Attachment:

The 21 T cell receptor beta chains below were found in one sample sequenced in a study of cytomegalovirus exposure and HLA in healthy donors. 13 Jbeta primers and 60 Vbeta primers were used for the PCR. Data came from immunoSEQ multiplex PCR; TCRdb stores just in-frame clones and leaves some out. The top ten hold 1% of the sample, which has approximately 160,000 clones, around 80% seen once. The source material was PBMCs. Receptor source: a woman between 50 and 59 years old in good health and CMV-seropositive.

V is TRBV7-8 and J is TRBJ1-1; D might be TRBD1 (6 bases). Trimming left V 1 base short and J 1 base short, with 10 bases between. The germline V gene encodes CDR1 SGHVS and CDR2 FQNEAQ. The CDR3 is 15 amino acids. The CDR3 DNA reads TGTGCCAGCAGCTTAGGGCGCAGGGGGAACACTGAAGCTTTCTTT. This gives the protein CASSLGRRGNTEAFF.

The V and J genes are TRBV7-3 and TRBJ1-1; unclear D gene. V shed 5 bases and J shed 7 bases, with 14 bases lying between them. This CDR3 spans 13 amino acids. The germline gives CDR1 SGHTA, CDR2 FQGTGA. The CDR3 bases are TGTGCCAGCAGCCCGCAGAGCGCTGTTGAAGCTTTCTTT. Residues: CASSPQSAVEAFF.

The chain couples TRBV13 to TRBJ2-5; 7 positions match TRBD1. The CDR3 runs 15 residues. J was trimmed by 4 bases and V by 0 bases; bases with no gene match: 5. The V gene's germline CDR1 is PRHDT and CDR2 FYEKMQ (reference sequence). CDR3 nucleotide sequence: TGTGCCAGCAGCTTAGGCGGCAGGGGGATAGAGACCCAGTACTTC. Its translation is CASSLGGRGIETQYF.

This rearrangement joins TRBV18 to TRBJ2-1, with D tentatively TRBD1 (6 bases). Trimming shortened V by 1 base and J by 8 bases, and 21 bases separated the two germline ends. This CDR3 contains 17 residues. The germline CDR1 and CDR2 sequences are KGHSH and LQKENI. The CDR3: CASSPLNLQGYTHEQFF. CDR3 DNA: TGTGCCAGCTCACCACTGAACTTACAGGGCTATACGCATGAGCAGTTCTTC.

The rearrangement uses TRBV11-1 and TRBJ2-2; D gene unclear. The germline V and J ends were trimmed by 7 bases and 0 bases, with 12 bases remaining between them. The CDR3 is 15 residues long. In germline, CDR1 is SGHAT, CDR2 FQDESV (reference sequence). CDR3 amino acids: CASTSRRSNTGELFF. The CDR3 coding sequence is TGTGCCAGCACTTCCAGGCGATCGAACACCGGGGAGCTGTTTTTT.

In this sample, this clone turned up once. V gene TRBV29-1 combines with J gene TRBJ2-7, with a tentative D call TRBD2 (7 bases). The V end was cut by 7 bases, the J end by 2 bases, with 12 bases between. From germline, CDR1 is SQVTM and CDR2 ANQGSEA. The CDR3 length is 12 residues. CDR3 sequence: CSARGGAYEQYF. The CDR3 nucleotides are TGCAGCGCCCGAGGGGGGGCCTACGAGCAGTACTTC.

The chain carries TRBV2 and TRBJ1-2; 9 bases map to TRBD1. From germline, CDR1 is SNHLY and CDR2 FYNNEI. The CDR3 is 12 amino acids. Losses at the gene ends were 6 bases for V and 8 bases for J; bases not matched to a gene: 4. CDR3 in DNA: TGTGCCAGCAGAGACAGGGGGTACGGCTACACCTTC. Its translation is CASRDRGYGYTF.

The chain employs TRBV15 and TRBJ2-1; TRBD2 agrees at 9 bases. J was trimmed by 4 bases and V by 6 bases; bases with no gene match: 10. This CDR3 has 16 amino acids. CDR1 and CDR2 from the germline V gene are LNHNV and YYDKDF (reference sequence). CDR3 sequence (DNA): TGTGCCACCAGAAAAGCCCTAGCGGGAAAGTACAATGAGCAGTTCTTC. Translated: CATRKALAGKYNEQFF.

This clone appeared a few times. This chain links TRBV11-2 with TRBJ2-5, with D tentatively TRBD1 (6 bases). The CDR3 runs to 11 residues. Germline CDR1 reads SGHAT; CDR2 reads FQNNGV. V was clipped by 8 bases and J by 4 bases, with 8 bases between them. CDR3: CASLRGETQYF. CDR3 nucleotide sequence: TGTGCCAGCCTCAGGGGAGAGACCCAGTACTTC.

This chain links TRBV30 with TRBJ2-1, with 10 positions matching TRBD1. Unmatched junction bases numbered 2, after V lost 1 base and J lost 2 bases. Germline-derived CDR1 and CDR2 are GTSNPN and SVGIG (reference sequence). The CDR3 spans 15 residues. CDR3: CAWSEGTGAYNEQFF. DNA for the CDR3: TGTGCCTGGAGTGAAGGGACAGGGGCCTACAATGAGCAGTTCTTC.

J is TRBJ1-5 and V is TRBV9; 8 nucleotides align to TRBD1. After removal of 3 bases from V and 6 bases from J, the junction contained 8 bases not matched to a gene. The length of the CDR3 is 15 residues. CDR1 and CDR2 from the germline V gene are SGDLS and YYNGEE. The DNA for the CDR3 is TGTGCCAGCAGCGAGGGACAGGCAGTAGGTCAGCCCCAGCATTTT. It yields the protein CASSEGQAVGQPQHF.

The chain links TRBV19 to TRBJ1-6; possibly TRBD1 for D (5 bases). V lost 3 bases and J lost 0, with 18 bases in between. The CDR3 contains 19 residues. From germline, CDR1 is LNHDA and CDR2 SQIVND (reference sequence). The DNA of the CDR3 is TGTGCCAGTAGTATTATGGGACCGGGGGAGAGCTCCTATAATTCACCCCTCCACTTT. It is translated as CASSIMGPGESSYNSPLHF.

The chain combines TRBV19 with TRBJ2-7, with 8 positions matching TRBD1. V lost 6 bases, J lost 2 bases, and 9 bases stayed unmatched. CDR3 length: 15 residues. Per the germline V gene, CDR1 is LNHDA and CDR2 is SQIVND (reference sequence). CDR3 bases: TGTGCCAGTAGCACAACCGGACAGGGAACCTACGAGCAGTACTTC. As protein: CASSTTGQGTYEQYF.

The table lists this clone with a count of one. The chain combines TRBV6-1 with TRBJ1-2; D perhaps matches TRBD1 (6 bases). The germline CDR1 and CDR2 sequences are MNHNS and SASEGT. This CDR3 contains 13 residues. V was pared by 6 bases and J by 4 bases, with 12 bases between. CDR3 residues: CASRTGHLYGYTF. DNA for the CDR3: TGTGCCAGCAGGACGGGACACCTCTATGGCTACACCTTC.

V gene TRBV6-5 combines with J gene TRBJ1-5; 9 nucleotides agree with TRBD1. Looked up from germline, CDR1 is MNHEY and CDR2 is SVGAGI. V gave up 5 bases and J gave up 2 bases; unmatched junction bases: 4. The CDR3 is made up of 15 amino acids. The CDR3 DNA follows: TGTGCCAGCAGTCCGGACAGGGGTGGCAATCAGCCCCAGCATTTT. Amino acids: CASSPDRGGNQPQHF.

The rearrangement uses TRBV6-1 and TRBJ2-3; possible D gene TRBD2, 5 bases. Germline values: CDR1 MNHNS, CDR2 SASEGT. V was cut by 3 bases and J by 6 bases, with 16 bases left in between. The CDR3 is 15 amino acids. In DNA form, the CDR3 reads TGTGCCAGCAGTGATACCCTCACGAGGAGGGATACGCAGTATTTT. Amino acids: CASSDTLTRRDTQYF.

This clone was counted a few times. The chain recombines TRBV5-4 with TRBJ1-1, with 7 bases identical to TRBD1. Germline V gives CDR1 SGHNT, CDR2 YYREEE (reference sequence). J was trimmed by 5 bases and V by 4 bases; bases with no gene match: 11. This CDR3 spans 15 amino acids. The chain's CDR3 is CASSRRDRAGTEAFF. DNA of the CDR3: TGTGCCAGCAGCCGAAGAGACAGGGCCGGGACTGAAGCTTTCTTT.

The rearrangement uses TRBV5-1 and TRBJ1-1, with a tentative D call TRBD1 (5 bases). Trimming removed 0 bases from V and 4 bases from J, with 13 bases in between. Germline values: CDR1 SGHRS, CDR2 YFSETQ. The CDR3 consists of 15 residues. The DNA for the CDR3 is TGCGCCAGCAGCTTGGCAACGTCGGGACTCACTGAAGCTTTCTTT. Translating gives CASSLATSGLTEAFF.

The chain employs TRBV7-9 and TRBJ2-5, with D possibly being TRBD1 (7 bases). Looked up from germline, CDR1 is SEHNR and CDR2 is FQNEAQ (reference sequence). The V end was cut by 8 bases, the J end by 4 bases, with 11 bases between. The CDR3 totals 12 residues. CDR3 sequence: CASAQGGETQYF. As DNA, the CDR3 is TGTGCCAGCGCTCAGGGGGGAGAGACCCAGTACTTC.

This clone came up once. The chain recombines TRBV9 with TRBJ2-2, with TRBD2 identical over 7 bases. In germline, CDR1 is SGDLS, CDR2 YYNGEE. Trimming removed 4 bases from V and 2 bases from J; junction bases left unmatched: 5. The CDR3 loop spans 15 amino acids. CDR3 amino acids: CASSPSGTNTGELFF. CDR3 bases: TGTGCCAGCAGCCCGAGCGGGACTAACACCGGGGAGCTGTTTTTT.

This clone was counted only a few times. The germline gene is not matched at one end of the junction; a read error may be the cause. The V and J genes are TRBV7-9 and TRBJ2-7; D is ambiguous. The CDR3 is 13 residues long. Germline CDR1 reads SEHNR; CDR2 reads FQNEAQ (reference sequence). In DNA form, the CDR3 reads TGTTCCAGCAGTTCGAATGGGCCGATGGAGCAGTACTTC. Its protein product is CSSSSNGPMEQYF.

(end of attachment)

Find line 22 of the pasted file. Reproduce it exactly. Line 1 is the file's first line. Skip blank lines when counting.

This clone was counted only a few times. The germline gene is not matched at one end of the junction; a read error may be the cause. The V and J genes are TRBV7-9 and TRBJ2-7; D is ambiguous. The CDR3 is 13 residues long. Germline CDR1 reads SEHNR; CDR2 reads FQNEAQ (reference sequence). In DNA form, the CDR3 reads TGTTCCAGCAGTTCGAATGGGCCGATGGAGCAGTACTTC. Its protein product is CSSSSNGPMEQYF.